Postdoc Research

To Measure and Modulate Molecular Tensions on Integrins and Notch Receptors

Mammalian cells are remarkable signal processors. They can sense a variety of external signals such as chemical, electrical, thermal and mechanical signals. Cell membrane proteins named integrins are important mechanical signal receivers. Integrins provide adhesive linkage between cells and extracellular matrix (ECM) and directly transmit forces in and out of cells. Such forces are crucial for cells to sense external environment and activate internal mechano-biochemical pathways, and further regulate many cellular functions such as cell adhesion, proliferation, polarization, migration, and eventually influence long-term cell behaviors including stem cell differentiation, cancer metastatsis, etc.

To measure and modulate integrin molecular tension, I developed Tension Gauge Tether (TGT) during my postdoctoral research in Prof Taekjip Ha’s lab. TGT is a molecular linker with a tunable tension tolerance (Ttol, 10~100 pN) that ruptures at this critical force. Ligand molecules are immobilized through TGTs onto a surface. When cells are cultured on this surface, mechano-sensitive receptors such as integrins bind to the tethered ligands. Cells will apply forces to these ligand-receptor bonds to activate associated functions. If such forces are stronger than Ttol, TGT would rupture and abolish the cellular functions. By observing the Ttol of TGT required for receptor activation, I measured a ~ 40 pN force on integrins during cell adhesion and a < 12 pN force for Notch receptor activation.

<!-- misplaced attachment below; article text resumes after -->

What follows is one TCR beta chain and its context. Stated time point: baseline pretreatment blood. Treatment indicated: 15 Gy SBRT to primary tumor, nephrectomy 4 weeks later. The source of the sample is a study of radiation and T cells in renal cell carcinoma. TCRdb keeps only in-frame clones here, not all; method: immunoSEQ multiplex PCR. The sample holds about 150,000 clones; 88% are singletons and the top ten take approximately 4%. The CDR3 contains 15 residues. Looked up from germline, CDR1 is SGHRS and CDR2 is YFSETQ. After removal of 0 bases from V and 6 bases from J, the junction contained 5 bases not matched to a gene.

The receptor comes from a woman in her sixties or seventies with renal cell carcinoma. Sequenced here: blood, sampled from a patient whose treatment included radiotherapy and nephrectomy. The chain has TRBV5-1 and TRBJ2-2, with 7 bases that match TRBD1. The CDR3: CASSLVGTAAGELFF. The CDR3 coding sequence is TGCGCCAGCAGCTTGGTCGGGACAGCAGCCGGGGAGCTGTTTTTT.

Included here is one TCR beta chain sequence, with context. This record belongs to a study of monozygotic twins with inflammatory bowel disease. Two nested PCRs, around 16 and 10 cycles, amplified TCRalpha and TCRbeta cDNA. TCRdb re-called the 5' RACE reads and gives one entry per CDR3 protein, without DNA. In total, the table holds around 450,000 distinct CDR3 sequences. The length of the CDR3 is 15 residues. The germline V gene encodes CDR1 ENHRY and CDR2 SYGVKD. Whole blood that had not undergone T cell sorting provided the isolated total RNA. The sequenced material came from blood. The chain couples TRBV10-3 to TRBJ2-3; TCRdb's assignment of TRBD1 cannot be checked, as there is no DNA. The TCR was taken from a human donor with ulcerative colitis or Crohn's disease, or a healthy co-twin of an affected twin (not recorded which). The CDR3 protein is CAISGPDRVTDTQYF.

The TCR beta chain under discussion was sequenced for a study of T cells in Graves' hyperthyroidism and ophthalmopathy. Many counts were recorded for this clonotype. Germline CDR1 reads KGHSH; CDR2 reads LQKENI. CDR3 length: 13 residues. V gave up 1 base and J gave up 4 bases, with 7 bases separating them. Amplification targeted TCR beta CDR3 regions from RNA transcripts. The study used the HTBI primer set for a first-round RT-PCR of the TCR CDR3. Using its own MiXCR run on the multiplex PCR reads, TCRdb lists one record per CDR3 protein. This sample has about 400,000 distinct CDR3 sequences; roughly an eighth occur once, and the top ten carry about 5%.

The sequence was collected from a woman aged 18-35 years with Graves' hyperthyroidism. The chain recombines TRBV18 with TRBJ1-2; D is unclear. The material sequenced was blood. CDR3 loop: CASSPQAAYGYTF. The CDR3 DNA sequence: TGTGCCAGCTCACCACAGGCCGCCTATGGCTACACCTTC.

Please download this short Video Clip to see how Tension Gauge Tether works, or check the paper:

X. F. Wang and T. Ha, “Defining Single Molecular Forces Required to Activate Integrin and Notch Signaling”, Science, 340, 991-994 (2013).

In addition to being a force sensor, TGT can also function as a force modulator that restricts molecular forces on integrins or other receptors under a tunable level. In my recent work, I have observed that cells cultured on TGT surfaces with Ttol decreasing from 100 pN to 10 pN, gradually lose their normal functions such as migration, focal adhesion formation, spreading, adhesion, and focal adhesion kinase (FAK) activation. Clearly, TGT provides a novel and unique mechanical cue to cells that modulates cellular forces at the molecular level. This will enable the synthesis of novel TGT-derived biomaterials that can be used to influence many vital cellular functions by molecular force control on receptor proteins.


Fig. 1. The Tension Gauge Tether (TGT, red curvy line) is a molecular linker made from dsDNA that can be ruptured at a critical force, Ttol. If cellular force on receptor-ligand bonds (green hexagons) > Ttol, TGT will break and terminate receptor-mediated downstream cellular functions. In this example, cells do not adhere on the Ttol = 33 pN surface, but do adhere on the Ttol=43 pN surface, indicating that an integrin-mediated force of ~40 pN is required for cell adhesion.